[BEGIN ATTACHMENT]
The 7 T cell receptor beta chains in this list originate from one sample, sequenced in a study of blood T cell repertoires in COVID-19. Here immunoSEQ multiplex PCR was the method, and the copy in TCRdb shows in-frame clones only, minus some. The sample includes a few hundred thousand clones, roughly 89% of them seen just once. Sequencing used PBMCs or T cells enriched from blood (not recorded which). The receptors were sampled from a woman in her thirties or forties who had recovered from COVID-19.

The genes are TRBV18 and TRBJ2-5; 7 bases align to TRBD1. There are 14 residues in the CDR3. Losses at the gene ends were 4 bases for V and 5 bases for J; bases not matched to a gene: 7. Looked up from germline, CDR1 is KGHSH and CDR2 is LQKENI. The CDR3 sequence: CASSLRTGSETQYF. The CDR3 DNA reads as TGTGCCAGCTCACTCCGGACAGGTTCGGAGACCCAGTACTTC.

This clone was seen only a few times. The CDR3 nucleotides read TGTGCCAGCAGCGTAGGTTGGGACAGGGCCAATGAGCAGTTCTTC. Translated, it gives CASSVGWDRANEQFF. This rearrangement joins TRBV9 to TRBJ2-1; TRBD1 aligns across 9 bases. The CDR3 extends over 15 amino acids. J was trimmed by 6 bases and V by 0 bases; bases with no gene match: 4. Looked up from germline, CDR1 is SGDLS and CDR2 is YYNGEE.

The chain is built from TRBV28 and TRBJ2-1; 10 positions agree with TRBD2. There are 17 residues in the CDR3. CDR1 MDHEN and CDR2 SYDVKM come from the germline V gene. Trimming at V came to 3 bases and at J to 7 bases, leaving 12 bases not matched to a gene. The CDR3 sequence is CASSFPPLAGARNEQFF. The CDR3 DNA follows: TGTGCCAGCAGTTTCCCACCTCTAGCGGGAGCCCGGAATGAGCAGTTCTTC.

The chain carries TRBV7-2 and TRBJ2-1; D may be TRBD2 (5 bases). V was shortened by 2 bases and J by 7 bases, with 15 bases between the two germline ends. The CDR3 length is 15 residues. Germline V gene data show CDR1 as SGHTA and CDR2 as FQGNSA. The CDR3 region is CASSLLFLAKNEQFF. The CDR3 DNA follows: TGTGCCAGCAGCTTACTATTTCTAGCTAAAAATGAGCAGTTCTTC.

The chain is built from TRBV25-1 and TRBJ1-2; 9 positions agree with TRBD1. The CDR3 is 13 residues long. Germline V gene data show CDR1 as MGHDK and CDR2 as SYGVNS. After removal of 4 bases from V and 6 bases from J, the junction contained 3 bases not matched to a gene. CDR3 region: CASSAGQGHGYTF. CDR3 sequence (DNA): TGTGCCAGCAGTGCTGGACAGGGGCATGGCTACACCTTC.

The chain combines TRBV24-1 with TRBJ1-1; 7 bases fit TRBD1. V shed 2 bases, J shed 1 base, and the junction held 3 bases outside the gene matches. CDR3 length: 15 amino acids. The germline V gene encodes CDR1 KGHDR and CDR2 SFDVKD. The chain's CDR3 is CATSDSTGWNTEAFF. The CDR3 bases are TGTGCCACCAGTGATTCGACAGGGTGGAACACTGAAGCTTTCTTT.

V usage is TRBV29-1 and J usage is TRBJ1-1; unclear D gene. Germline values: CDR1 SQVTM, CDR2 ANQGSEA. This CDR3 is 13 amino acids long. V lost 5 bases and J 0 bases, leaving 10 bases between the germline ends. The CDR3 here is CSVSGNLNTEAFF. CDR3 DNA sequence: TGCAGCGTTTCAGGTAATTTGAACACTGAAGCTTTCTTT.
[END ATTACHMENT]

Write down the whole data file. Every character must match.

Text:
The 7 T cell receptor beta chains in this list originate from one sample, sequenced in a study of blood T cell repertoires in COVID-19. Here immunoSEQ multiplex PCR was the method, and the copy in TCRdb shows in-frame clones only, minus some. The sample includes a few hundred thousand clones, roughly 89% of them seen just once. Sequencing used PBMCs or T cells enriched from blood (not recorded which). The receptors were sampled from a woman in her thirties or forties who had recovered from COVID-19.

The genes are TRBV18 and TRBJ2-5; 7 bases align to TRBD1. There are 14 residues in the CDR3. Losses at the gene ends were 4 bases for V and 5 bases for J; bases not matched to a gene: 7. Looked up from germline, CDR1 is KGHSH and CDR2 is LQKENI. The CDR3 sequence: CASSLRTGSETQYF. The CDR3 DNA reads as TGTGCCAGCTCACTCCGGACAGGTTCGGAGACCCAGTACTTC.

This clone was seen only a few times. The CDR3 nucleotides read TGTGCCAGCAGCGTAGGTTGGGACAGGGCCAATGAGCAGTTCTTC. Translated, it gives CASSVGWDRANEQFF. This rearrangement joins TRBV9 to TRBJ2-1; TRBD1 aligns across 9 bases. The CDR3 extends over 15 amino acids. J was trimmed by 6 bases and V by 0 bases; bases with no gene match: 4. Looked up from germline, CDR1 is SGDLS and CDR2 is YYNGEE.

The chain is built from TRBV28 and TRBJ2-1; 10 positions agree with TRBD2. There are 17 residues in the CDR3. CDR1 MDHEN and CDR2 SYDVKM come from the germline V gene. Trimming at V came to 3 bases and at J to 7 bases, leaving 12 bases not matched to a gene. The CDR3 sequence is CASSFPPLAGARNEQFF. The CDR3 DNA follows: TGTGCCAGCAGTTTCCCACCTCTAGCGGGAGCCCGGAATGAGCAGTTCTTC.

The chain carries TRBV7-2 and TRBJ2-1; D may be TRBD2 (5 bases). V was shortened by 2 bases and J by 7 bases, with 15 bases between the two germline ends. The CDR3 length is 15 residues. Germline V gene data show CDR1 as SGHTA and CDR2 as FQGNSA. The CDR3 region is CASSLLFLAKNEQFF. The CDR3 DNA follows: TGTGCCAGCAGCTTACTATTTCTAGCTAAAAATGAGCAGTTCTTC.

The chain is built from TRBV25-1 and TRBJ1-2; 9 positions agree with TRBD1. The CDR3 is 13 residues long. Germline V gene data show CDR1 as MGHDK and CDR2 as SYGVNS. After removal of 4 bases from V and 6 bases from J, the junction contained 3 bases not matched to a gene. CDR3 region: CASSAGQGHGYTF. CDR3 sequence (DNA): TGTGCCAGCAGTGCTGGACAGGGGCATGGCTACACCTTC.

The chain combines TRBV24-1 with TRBJ1-1; 7 bases fit TRBD1. V shed 2 bases, J shed 1 base, and the junction held 3 bases outside the gene matches. CDR3 length: 15 amino acids. The germline V gene encodes CDR1 KGHDR and CDR2 SFDVKD. The chain's CDR3 is CATSDSTGWNTEAFF. The CDR3 bases are TGTGCCACCAGTGATTCGACAGGGTGGAACACTGAAGCTTTCTTT.

V usage is TRBV29-1 and J usage is TRBJ1-1; unclear D gene. Germline values: CDR1 SQVTM, CDR2 ANQGSEA. This CDR3 is 13 amino acids long. V lost 5 bases and J 0 bases, leaving 10 bases between the germline ends. The CDR3 here is CSVSGNLNTEAFF. CDR3 DNA sequence: TGCAGCGTTTCAGGTAATTTGAACACTGAAGCTTTCTTT.